How to avoid unnecessary penalties this provisional tax filing season

There has been a recent trend of SARS imposing penalty assessments for the late submission of income tax returns by provisional taxpayers during the month of January.

These assessments seem to be issued promptly after the tax return is submitted.

While the issuance of the penalties is warranted for non-provisional taxpayers who missed their December 2021 deadline, SARS has also incorrectly imposed these penalties for provisional taxpayers whose deadline for submission is 31 January.

1. Look-out for a reversal from SARS

Fortunately, or unfortunately (depending on your perspective), SARS has not imposed these penalties on all provisional taxpayers. 

This inconsistency appears to be driven by the fact that SARS system is not yet foolproof, and unable to distinguish between provisional and non-provisional taxpayers who submitted their income tax returns during January.

It may be that the system’s algorithm is not designed to first recognise whether a person is or isn’t registered as a provisional taxpayer on e-filing, in which case, the next step would be to automatically levy the penalty in the case of the non-provisional taxpayer.

SARS recently issued the following notice:

Reversal of administrative penalties incorrectly imposed on provisional Taxpayer accounts

The  administrative penalties imposed on the accounts of Provisional Taxpayers for their 2021 PIT returns, due on the 31st of January 2022, will be reversed, and a cancellation letter will be sent out to all affected Taxpayers. 

These reversals will be effected during the week ending 30 January 2022.

So, there may yet be hope!

2. Check whether your client is registered as a provisional taxpayer

It behooves SAIBA members who are registered tax practitioners to check whether the aggrieved provisional taxpayer is indeed registered as such on e-filing. While it may be taken for granted that provisional taxpayers will always be registered as such on e-filing, an experienced tax practitioner is likely to be aware that this is not always the case.

I am sure that many of us are aware that it is common for SARS to rightfully levy a provisional tax penalty on taxpayers who earned a profit from the rental of an immovable property but did not pay the requisite provisional tax as and when it is due.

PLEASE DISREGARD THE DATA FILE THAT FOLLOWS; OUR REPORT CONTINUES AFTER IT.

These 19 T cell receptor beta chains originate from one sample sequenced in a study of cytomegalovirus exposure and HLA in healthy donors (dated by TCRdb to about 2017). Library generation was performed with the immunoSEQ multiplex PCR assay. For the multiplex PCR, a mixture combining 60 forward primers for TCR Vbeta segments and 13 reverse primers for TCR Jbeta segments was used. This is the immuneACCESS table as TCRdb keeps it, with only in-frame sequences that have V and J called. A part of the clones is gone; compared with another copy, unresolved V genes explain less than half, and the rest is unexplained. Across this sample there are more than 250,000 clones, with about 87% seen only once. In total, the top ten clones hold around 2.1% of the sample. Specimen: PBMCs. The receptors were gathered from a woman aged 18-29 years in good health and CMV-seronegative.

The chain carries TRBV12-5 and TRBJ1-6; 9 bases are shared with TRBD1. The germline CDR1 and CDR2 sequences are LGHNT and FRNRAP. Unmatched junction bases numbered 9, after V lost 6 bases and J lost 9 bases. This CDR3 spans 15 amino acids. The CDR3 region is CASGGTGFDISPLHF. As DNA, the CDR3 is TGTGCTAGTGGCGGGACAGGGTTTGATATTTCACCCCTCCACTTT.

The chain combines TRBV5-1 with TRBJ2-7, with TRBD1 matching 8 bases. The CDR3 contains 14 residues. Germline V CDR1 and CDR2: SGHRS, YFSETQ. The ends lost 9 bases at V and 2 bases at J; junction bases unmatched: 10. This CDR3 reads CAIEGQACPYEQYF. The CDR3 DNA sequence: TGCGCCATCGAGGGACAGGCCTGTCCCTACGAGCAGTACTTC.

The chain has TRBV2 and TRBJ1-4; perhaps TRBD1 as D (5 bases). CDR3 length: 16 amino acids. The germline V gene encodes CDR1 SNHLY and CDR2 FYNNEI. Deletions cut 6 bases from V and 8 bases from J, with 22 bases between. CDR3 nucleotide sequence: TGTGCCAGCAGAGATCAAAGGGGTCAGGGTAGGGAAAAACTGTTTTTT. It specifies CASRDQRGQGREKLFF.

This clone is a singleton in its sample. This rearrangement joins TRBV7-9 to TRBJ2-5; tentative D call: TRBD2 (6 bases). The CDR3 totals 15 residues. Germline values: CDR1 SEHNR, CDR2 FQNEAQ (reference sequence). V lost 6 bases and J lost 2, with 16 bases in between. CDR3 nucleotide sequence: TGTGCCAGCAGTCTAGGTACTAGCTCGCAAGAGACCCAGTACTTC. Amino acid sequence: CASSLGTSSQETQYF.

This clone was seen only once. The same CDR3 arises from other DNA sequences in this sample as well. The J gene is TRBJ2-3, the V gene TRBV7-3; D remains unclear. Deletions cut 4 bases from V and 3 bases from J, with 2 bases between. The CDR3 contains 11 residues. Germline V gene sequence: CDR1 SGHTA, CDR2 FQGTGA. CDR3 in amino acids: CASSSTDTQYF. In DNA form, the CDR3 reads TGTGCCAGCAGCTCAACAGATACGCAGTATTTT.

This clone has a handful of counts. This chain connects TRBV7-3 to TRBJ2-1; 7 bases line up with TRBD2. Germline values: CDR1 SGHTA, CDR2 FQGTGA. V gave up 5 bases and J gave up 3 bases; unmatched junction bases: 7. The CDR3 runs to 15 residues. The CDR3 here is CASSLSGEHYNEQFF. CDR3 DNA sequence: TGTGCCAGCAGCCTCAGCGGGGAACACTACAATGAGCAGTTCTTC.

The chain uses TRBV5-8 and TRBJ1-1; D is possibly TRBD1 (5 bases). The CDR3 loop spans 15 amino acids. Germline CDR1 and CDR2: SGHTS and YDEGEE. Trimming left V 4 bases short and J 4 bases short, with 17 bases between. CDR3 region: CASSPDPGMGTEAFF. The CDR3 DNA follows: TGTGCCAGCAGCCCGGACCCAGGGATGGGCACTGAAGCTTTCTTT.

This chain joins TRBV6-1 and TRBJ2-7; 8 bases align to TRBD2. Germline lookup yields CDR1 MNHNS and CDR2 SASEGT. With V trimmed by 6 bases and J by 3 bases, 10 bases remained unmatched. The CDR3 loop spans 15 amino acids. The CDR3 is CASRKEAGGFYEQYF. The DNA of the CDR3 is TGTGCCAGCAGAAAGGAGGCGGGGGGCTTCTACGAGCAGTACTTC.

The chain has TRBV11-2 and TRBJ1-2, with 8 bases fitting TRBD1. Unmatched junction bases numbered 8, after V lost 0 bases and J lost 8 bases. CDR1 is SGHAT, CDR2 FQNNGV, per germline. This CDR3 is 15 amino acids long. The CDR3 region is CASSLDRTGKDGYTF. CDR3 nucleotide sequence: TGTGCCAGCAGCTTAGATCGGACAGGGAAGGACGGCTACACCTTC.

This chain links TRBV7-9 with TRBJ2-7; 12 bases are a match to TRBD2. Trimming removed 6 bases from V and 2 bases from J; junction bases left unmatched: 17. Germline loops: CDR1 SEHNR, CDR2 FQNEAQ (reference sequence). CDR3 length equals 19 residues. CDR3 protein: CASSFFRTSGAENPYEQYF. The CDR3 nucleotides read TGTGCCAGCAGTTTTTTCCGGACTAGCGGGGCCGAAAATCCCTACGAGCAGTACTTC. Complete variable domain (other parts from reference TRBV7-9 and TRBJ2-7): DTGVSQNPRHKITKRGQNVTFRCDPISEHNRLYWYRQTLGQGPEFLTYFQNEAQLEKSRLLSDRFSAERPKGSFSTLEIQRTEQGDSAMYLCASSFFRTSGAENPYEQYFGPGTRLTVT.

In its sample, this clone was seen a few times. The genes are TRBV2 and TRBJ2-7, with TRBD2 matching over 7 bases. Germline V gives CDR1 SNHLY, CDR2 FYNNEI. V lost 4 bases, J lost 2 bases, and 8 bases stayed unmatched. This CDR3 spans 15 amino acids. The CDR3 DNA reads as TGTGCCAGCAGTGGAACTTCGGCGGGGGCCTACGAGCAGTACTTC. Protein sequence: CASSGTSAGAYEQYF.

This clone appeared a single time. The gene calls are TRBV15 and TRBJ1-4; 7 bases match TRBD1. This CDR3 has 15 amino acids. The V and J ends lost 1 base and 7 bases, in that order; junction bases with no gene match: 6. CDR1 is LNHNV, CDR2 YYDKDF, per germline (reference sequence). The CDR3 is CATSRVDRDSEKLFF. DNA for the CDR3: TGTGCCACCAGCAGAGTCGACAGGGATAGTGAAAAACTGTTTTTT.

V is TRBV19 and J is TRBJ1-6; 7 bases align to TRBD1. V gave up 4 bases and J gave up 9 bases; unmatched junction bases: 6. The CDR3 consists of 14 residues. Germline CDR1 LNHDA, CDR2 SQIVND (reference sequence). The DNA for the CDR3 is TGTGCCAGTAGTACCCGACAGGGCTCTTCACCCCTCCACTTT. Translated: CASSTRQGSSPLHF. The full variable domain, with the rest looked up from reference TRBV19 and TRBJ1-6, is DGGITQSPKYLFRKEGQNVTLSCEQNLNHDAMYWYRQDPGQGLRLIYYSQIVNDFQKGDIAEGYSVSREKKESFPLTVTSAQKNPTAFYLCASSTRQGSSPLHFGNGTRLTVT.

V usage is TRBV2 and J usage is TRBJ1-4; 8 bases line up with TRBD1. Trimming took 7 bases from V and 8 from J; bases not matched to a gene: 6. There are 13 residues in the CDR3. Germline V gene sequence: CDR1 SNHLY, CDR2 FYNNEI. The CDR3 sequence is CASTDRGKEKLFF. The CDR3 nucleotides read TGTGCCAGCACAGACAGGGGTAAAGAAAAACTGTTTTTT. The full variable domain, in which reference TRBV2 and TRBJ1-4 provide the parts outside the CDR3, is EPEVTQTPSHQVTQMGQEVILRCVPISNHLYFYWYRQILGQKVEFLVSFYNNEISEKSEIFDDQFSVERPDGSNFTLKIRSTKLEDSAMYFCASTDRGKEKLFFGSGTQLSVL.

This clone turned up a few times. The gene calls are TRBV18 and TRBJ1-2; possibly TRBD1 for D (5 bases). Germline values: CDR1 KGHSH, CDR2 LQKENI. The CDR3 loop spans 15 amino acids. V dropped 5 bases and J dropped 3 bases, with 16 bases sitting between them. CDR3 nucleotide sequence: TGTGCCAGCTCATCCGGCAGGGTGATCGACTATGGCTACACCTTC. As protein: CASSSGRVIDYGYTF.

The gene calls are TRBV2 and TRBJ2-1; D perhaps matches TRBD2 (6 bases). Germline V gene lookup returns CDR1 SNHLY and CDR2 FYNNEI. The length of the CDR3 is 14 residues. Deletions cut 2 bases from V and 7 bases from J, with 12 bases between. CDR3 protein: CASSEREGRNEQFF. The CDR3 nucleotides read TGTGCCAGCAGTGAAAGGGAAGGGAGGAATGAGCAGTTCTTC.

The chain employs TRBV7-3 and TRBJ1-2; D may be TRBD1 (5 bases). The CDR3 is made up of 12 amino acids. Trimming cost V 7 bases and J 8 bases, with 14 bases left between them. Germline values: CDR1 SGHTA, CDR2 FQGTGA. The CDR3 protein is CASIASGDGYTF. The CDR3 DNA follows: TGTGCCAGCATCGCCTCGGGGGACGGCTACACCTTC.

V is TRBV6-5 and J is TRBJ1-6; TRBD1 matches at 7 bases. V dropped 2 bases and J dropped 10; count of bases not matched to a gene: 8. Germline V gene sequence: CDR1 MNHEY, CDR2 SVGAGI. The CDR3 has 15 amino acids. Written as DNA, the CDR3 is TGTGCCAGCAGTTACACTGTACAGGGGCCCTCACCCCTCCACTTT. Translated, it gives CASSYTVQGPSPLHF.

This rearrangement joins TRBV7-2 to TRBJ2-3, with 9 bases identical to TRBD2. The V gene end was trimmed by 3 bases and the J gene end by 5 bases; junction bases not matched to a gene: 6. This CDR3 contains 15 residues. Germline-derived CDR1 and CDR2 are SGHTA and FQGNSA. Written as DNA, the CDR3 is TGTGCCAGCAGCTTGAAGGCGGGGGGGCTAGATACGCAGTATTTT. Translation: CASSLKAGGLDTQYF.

While the above may be true, it is the experience of tax practitioners that the SARS system is often inconsistent.

3. Decide whether you should lodge a dispute

Should a provisional taxpayer be penalised by SARS for the alleged late submission of their income tax return during January, the obvious thing to do would be to dispute the assessment.

But a simple cost/benefit analysis shows that it does not make business sense for a tax practitioner to spend an hour, or even 30 minutes, disputing a R250 or R500 penalty assessment when one’s hourly rate exceeds the penalty amount itself.

Nevertheless, should it be in the client’s best interests to log a dispute, the dispute resolution process should be followed.

4. Draft and submit the dispute before the penalty due date

For those who are fortunate enough to have tax trainees with the occasional hour or two of idle time at their disposal, it may be a useful opportunity to delegate the dispute to them since a more experienced practitioner already may already have their hands full with more significant matters.

Others may be forced to dispute the assessment themselves for the prudent reason of preserving a long-standing and financially beneficial client relationship.

It is the author’s opinion that such a dispute need not be articulated in pages and pages, but merely state that the penalty ought not be imposed because the 2021 income tax return was submitted by a provisional taxpayer before the due date stated in paragraph 4(b)(iii) of Public Notice 419 of Government Gazette 44571.

It is also recommended that one directly quote that paragraph, while also proving the taxpayer is indeed a provisional taxpayer by attaching the SARS assessment itself, highlighting the section of the assessment showing the income earned by the taxpayer which qualifies him/her as a provisional taxpayer.

Of particular importance is ensuring that the dispute is lodged before the ‘penalty due date’, since section 215(1) of the Tax administration Act, 2011 makes it clear that:

A person who is aggrieved by a ‘penalty assessment’ notice may, on or before the date for payment in the ‘penalty assessment’, in the prescribed form and manner, request SARS to remit the ‘penalty’ in accordance with Part E.

A final point on this issue is that the matter is already being addressed by SAIBA at our regular stakeholder meetings with SARS and that any feedback from SARS will be forthcoming on our regional WhatsApp Groups.